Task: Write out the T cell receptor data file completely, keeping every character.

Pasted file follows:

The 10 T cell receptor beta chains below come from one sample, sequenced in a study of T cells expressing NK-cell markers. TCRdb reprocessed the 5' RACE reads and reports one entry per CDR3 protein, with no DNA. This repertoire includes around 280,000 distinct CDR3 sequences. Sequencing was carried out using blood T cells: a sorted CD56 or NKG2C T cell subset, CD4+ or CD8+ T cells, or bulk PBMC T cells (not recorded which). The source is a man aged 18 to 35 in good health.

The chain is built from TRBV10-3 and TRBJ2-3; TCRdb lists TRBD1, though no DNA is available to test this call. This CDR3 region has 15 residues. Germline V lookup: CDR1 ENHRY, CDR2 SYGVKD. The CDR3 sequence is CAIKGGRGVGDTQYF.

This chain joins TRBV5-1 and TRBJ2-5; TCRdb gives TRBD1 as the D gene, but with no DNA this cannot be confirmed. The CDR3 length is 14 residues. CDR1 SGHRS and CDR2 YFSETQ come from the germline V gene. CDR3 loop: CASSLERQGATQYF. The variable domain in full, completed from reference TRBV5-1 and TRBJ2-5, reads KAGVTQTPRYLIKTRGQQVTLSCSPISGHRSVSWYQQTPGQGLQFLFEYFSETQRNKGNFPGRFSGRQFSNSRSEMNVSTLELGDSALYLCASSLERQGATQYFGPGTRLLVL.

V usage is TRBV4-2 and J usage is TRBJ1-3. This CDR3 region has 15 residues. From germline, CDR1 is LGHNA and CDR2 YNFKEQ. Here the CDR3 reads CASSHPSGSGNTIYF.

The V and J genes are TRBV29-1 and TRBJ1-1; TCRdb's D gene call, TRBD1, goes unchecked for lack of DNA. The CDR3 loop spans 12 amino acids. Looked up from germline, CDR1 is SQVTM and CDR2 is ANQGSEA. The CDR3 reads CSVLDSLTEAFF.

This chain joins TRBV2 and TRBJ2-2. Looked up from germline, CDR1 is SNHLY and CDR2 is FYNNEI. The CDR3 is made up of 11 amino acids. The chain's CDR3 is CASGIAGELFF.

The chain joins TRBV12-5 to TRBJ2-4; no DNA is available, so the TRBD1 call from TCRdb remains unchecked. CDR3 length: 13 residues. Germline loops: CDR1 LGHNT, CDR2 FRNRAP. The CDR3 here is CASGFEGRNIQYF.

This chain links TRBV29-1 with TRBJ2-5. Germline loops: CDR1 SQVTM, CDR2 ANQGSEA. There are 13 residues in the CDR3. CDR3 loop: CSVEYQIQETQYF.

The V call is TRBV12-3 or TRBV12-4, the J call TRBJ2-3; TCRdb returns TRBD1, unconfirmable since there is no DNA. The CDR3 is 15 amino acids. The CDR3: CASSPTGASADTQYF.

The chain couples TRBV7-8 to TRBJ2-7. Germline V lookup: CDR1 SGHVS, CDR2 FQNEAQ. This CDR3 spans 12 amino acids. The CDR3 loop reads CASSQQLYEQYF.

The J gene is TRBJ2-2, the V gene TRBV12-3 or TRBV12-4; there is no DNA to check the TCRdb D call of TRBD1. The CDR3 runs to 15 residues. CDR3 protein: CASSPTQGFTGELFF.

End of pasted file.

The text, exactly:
The 10 T cell receptor beta chains below come from one sample, sequenced in a study of T cells expressing NK-cell markers. TCRdb reprocessed the 5' RACE reads and reports one entry per CDR3 protein, with no DNA. This repertoire includes around 280,000 distinct CDR3 sequences. Sequencing was carried out using blood T cells: a sorted CD56 or NKG2C T cell subset, CD4+ or CD8+ T cells, or bulk PBMC T cells (not recorded which). The source is a man aged 18 to 35 in good health.

The chain is built from TRBV10-3 and TRBJ2-3; TCRdb lists TRBD1, though no DNA is available to test this call. This CDR3 region has 15 residues. Germline V lookup: CDR1 ENHRY, CDR2 SYGVKD. The CDR3 sequence is CAIKGGRGVGDTQYF.

This chain joins TRBV5-1 and TRBJ2-5; TCRdb gives TRBD1 as the D gene, but with no DNA this cannot be confirmed. The CDR3 length is 14 residues. CDR1 SGHRS and CDR2 YFSETQ come from the germline V gene. CDR3 loop: CASSLERQGATQYF. The variable domain in full, completed from reference TRBV5-1 and TRBJ2-5, reads KAGVTQTPRYLIKTRGQQVTLSCSPISGHRSVSWYQQTPGQGLQFLFEYFSETQRNKGNFPGRFSGRQFSNSRSEMNVSTLELGDSALYLCASSLERQGATQYFGPGTRLLVL.

V usage is TRBV4-2 and J usage is TRBJ1-3. This CDR3 region has 15 residues. From germline, CDR1 is LGHNA and CDR2 YNFKEQ. Here the CDR3 reads CASSHPSGSGNTIYF.

The V and J genes are TRBV29-1 and TRBJ1-1; TCRdb's D gene call, TRBD1, goes unchecked for lack of DNA. The CDR3 loop spans 12 amino acids. Looked up from germline, CDR1 is SQVTM and CDR2 is ANQGSEA. The CDR3 reads CSVLDSLTEAFF.

This chain joins TRBV2 and TRBJ2-2. Looked up from germline, CDR1 is SNHLY and CDR2 is FYNNEI. The CDR3 is made up of 11 amino acids. The chain's CDR3 is CASGIAGELFF.

The chain joins TRBV12-5 to TRBJ2-4; no DNA is available, so the TRBD1 call from TCRdb remains unchecked. CDR3 length: 13 residues. Germline loops: CDR1 LGHNT, CDR2 FRNRAP. The CDR3 here is CASGFEGRNIQYF.

This chain links TRBV29-1 with TRBJ2-5. Germline loops: CDR1 SQVTM, CDR2 ANQGSEA. There are 13 residues in the CDR3. CDR3 loop: CSVEYQIQETQYF.

The V call is TRBV12-3 or TRBV12-4, the J call TRBJ2-3; TCRdb returns TRBD1, unconfirmable since there is no DNA. The CDR3 is 15 amino acids. The CDR3: CASSPTGASADTQYF.

The chain couples TRBV7-8 to TRBJ2-7. Germline V lookup: CDR1 SGHVS, CDR2 FQNEAQ. This CDR3 spans 12 amino acids. The CDR3 loop reads CASSQQLYEQYF.

The J gene is TRBJ2-2, the V gene TRBV12-3 or TRBV12-4; there is no DNA to check the TCRdb D call of TRBD1. The CDR3 runs to 15 residues. CDR3 protein: CASSPTQGFTGELFF.